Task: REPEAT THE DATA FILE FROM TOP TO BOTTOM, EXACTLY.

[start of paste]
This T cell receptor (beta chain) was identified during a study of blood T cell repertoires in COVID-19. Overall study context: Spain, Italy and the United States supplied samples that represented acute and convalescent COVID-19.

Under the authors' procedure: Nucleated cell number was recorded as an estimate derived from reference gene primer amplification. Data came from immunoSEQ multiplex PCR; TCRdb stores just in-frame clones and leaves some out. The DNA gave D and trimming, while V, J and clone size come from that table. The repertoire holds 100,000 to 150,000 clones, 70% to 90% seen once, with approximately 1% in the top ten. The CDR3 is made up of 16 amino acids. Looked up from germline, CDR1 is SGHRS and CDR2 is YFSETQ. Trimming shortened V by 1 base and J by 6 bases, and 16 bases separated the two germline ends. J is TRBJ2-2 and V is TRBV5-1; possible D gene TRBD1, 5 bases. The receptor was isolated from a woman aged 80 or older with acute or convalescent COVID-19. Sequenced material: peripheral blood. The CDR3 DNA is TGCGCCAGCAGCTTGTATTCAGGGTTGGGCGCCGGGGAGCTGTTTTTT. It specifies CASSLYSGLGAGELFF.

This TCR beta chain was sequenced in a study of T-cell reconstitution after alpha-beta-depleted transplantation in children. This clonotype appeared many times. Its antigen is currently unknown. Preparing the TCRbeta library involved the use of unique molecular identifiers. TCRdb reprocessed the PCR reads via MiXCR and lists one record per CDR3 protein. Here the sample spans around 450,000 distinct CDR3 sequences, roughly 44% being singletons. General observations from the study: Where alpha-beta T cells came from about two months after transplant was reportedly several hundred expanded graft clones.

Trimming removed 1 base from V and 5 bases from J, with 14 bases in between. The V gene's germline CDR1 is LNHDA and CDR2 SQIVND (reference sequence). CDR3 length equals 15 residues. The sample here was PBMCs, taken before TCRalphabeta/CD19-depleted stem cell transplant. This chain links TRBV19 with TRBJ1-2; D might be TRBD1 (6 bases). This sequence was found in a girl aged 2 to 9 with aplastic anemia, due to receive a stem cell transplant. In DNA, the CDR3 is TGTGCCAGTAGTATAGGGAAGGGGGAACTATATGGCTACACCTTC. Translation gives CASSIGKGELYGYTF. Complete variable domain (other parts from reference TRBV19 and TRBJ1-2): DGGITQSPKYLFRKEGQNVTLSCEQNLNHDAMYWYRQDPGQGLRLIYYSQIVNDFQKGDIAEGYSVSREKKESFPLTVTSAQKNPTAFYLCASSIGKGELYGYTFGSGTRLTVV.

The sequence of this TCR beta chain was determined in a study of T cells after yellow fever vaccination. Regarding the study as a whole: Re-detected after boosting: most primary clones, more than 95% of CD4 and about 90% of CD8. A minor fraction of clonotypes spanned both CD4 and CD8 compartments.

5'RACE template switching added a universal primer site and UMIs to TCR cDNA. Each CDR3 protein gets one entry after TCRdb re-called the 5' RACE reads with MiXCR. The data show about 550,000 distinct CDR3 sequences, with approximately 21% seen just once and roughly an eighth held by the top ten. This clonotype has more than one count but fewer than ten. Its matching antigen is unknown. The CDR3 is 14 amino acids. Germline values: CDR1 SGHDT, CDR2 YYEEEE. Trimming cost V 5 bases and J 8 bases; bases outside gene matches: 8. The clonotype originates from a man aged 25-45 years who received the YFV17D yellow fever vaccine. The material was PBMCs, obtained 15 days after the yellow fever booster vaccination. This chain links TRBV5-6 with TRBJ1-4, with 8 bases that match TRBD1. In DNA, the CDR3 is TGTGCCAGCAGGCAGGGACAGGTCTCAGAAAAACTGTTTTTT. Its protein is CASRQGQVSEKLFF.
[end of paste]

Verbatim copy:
This T cell receptor (beta chain) was identified during a study of blood T cell repertoires in COVID-19. Overall study context: Spain, Italy and the United States supplied samples that represented acute and convalescent COVID-19.

Under the authors' procedure: Nucleated cell number was recorded as an estimate derived from reference gene primer amplification. Data came from immunoSEQ multiplex PCR; TCRdb stores just in-frame clones and leaves some out. The DNA gave D and trimming, while V, J and clone size come from that table. The repertoire holds 100,000 to 150,000 clones, 70% to 90% seen once, with approximately 1% in the top ten. The CDR3 is made up of 16 amino acids. Looked up from germline, CDR1 is SGHRS and CDR2 is YFSETQ. Trimming shortened V by 1 base and J by 6 bases, and 16 bases separated the two germline ends. J is TRBJ2-2 and V is TRBV5-1; possible D gene TRBD1, 5 bases. The receptor was isolated from a woman aged 80 or older with acute or convalescent COVID-19. Sequenced material: peripheral blood. The CDR3 DNA is TGCGCCAGCAGCTTGTATTCAGGGTTGGGCGCCGGGGAGCTGTTTTTT. It specifies CASSLYSGLGAGELFF.

This TCR beta chain was sequenced in a study of T-cell reconstitution after alpha-beta-depleted transplantation in children. This clonotype appeared many times. Its antigen is currently unknown. Preparing the TCRbeta library involved the use of unique molecular identifiers. TCRdb reprocessed the PCR reads via MiXCR and lists one record per CDR3 protein. Here the sample spans around 450,000 distinct CDR3 sequences, roughly 44% being singletons. General observations from the study: Where alpha-beta T cells came from about two months after transplant was reportedly several hundred expanded graft clones.

Trimming removed 1 base from V and 5 bases from J, with 14 bases in between. The V gene's germline CDR1 is LNHDA and CDR2 SQIVND (reference sequence). CDR3 length equals 15 residues. The sample here was PBMCs, taken before TCRalphabeta/CD19-depleted stem cell transplant. This chain links TRBV19 with TRBJ1-2; D might be TRBD1 (6 bases). This sequence was found in a girl aged 2 to 9 with aplastic anemia, due to receive a stem cell transplant. In DNA, the CDR3 is TGTGCCAGTAGTATAGGGAAGGGGGAACTATATGGCTACACCTTC. Translation gives CASSIGKGELYGYTF. Complete variable domain (other parts from reference TRBV19 and TRBJ1-2): DGGITQSPKYLFRKEGQNVTLSCEQNLNHDAMYWYRQDPGQGLRLIYYSQIVNDFQKGDIAEGYSVSREKKESFPLTVTSAQKNPTAFYLCASSIGKGELYGYTFGSGTRLTVV.

The sequence of this TCR beta chain was determined in a study of T cells after yellow fever vaccination. Regarding the study as a whole: Re-detected after boosting: most primary clones, more than 95% of CD4 and about 90% of CD8. A minor fraction of clonotypes spanned both CD4 and CD8 compartments.

5'RACE template switching added a universal primer site and UMIs to TCR cDNA. Each CDR3 protein gets one entry after TCRdb re-called the 5' RACE reads with MiXCR. The data show about 550,000 distinct CDR3 sequences, with approximately 21% seen just once and roughly an eighth held by the top ten. This clonotype has more than one count but fewer than ten. Its matching antigen is unknown. The CDR3 is 14 amino acids. Germline values: CDR1 SGHDT, CDR2 YYEEEE. Trimming cost V 5 bases and J 8 bases; bases outside gene matches: 8. The clonotype originates from a man aged 25-45 years who received the YFV17D yellow fever vaccine. The material was PBMCs, obtained 15 days after the yellow fever booster vaccination. This chain links TRBV5-6 with TRBJ1-4, with 8 bases that match TRBD1. In DNA, the CDR3 is TGTGCCAGCAGGCAGGGACAGGTCTCAGAAAAACTGTTTTTT. Its protein is CASRQGQVSEKLFF.